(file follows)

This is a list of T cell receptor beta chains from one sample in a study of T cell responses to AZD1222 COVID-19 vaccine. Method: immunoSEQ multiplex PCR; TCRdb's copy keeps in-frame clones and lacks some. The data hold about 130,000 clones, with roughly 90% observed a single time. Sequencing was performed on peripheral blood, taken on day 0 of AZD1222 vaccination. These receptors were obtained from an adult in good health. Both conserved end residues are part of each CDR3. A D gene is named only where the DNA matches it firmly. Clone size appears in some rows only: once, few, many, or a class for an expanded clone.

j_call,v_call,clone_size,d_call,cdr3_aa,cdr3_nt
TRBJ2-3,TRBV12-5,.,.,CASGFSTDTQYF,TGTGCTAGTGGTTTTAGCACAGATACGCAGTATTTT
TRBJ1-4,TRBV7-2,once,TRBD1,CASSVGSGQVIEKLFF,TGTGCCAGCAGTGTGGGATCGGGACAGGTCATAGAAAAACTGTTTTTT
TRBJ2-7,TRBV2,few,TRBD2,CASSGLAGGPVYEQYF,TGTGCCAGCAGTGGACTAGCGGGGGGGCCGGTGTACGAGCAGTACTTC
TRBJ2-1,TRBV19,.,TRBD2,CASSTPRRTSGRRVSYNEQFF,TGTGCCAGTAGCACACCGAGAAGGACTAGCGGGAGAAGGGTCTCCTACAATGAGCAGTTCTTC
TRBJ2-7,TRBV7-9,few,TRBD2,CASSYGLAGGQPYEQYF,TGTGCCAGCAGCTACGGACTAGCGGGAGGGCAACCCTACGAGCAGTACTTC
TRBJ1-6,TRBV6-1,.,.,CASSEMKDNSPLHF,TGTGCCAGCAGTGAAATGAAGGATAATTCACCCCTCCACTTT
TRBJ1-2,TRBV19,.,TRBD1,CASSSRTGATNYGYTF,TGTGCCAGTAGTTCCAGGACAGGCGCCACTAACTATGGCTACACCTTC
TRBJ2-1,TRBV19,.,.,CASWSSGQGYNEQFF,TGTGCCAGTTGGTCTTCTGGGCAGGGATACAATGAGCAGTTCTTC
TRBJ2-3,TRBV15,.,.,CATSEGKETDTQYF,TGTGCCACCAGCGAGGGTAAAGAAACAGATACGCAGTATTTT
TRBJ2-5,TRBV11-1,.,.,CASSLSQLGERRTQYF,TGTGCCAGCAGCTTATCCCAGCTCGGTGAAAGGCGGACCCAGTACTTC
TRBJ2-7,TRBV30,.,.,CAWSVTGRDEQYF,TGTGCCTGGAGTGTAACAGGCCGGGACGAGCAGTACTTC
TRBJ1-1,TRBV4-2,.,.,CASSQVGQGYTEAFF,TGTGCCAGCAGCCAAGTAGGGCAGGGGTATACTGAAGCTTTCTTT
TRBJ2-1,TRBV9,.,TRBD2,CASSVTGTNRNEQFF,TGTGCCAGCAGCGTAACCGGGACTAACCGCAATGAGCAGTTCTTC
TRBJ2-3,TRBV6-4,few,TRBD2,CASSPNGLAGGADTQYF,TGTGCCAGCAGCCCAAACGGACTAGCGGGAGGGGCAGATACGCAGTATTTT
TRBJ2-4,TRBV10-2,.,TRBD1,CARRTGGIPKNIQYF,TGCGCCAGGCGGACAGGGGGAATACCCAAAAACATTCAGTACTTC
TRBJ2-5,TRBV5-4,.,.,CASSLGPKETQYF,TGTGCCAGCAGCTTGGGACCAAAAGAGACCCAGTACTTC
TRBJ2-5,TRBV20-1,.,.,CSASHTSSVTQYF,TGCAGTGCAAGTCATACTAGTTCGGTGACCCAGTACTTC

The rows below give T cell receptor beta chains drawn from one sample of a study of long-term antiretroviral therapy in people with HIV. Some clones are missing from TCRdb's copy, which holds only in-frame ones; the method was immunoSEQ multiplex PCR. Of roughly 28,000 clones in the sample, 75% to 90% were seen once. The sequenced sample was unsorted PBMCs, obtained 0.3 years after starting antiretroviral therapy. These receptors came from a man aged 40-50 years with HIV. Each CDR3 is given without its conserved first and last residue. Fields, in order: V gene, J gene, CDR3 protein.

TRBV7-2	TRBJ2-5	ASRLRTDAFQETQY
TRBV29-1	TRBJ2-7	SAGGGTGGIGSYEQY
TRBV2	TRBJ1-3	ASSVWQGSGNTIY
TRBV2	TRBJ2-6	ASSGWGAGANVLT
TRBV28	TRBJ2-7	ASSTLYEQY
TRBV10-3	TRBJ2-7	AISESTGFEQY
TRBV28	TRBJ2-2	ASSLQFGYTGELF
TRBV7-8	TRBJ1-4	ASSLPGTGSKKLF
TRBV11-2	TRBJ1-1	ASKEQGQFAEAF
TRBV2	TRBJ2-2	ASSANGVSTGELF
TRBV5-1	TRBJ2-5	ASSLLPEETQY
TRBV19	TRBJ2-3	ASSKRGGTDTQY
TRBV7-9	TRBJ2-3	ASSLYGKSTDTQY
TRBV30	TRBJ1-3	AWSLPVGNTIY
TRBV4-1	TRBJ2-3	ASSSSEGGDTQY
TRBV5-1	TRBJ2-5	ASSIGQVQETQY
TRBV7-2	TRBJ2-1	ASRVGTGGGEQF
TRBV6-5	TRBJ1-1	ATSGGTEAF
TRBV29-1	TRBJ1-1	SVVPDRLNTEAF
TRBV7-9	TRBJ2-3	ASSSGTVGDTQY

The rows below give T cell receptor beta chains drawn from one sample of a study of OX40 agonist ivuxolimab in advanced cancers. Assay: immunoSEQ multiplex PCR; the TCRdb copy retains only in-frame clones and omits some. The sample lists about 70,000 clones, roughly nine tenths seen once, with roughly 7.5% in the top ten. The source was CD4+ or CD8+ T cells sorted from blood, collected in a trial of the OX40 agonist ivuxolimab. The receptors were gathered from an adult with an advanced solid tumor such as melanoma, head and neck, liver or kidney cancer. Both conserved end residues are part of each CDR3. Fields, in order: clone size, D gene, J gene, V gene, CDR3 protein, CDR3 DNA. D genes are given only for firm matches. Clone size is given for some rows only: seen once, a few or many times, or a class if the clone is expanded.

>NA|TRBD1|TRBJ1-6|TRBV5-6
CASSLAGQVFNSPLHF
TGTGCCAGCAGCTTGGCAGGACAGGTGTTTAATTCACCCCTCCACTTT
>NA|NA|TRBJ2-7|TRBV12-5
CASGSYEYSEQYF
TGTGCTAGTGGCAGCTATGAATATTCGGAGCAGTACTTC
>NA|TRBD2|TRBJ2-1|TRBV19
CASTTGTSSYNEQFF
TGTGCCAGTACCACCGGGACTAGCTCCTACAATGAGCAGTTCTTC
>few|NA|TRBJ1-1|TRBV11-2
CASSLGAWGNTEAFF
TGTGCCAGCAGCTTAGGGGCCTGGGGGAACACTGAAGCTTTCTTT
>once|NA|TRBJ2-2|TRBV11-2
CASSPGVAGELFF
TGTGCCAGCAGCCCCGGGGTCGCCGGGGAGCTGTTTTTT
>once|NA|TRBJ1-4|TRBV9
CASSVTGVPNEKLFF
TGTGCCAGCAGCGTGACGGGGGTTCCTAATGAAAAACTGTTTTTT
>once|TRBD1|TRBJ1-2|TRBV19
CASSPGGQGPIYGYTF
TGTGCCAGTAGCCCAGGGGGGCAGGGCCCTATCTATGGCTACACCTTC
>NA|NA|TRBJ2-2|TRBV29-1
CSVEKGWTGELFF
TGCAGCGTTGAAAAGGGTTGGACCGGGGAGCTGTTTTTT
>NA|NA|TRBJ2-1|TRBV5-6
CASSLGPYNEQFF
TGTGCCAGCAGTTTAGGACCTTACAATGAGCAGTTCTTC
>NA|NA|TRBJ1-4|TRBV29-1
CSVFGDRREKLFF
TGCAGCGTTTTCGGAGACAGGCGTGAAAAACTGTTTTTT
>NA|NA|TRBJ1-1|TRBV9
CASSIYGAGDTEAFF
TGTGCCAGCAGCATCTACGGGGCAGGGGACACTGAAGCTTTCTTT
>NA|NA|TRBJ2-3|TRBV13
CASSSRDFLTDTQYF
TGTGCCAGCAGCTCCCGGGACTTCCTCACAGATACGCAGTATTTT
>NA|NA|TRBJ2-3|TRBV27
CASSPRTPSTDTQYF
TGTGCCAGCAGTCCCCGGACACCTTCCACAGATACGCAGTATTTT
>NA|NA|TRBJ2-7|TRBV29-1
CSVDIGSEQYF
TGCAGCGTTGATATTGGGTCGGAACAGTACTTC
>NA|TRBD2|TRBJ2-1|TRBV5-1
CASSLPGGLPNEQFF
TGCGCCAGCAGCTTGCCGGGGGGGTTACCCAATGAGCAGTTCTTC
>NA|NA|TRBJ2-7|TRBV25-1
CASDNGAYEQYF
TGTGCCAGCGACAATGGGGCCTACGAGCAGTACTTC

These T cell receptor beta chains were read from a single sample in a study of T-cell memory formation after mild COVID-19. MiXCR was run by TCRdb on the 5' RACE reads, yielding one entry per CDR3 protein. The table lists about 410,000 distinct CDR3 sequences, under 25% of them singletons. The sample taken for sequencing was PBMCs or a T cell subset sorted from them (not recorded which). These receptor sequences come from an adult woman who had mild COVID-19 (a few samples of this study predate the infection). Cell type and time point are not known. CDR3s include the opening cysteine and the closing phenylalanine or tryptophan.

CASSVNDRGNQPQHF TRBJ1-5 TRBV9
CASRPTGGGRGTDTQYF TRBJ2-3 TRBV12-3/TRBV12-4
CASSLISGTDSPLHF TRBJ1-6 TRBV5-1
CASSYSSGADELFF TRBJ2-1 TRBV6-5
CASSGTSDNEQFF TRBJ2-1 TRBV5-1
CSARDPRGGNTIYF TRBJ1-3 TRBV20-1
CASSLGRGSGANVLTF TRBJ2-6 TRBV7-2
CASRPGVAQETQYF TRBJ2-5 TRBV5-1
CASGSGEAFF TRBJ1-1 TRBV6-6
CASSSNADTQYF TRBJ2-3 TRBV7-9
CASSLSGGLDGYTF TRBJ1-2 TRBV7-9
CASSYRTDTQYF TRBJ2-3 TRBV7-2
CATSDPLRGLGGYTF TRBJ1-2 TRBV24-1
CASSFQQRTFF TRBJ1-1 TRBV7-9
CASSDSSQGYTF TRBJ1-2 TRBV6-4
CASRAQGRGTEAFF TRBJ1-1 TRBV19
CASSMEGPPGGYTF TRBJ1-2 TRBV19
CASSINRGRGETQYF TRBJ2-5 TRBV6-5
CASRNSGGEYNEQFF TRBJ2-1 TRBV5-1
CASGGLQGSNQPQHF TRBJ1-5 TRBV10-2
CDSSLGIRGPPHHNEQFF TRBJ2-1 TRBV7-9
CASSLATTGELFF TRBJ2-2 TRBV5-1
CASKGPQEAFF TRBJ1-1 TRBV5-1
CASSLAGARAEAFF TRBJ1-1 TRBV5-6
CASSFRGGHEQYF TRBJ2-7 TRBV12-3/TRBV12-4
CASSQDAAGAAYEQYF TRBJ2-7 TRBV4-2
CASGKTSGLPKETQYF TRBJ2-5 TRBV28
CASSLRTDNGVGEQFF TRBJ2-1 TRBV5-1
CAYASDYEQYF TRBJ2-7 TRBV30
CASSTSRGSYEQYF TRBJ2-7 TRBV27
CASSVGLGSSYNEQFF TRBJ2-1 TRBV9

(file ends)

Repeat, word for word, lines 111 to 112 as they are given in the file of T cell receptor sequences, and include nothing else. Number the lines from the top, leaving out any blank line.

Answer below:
CDSSLGIRGPPHHNEQFF TRBJ2-1 TRBV7-9
CASSLATTGELFF TRBJ2-2 TRBV5-1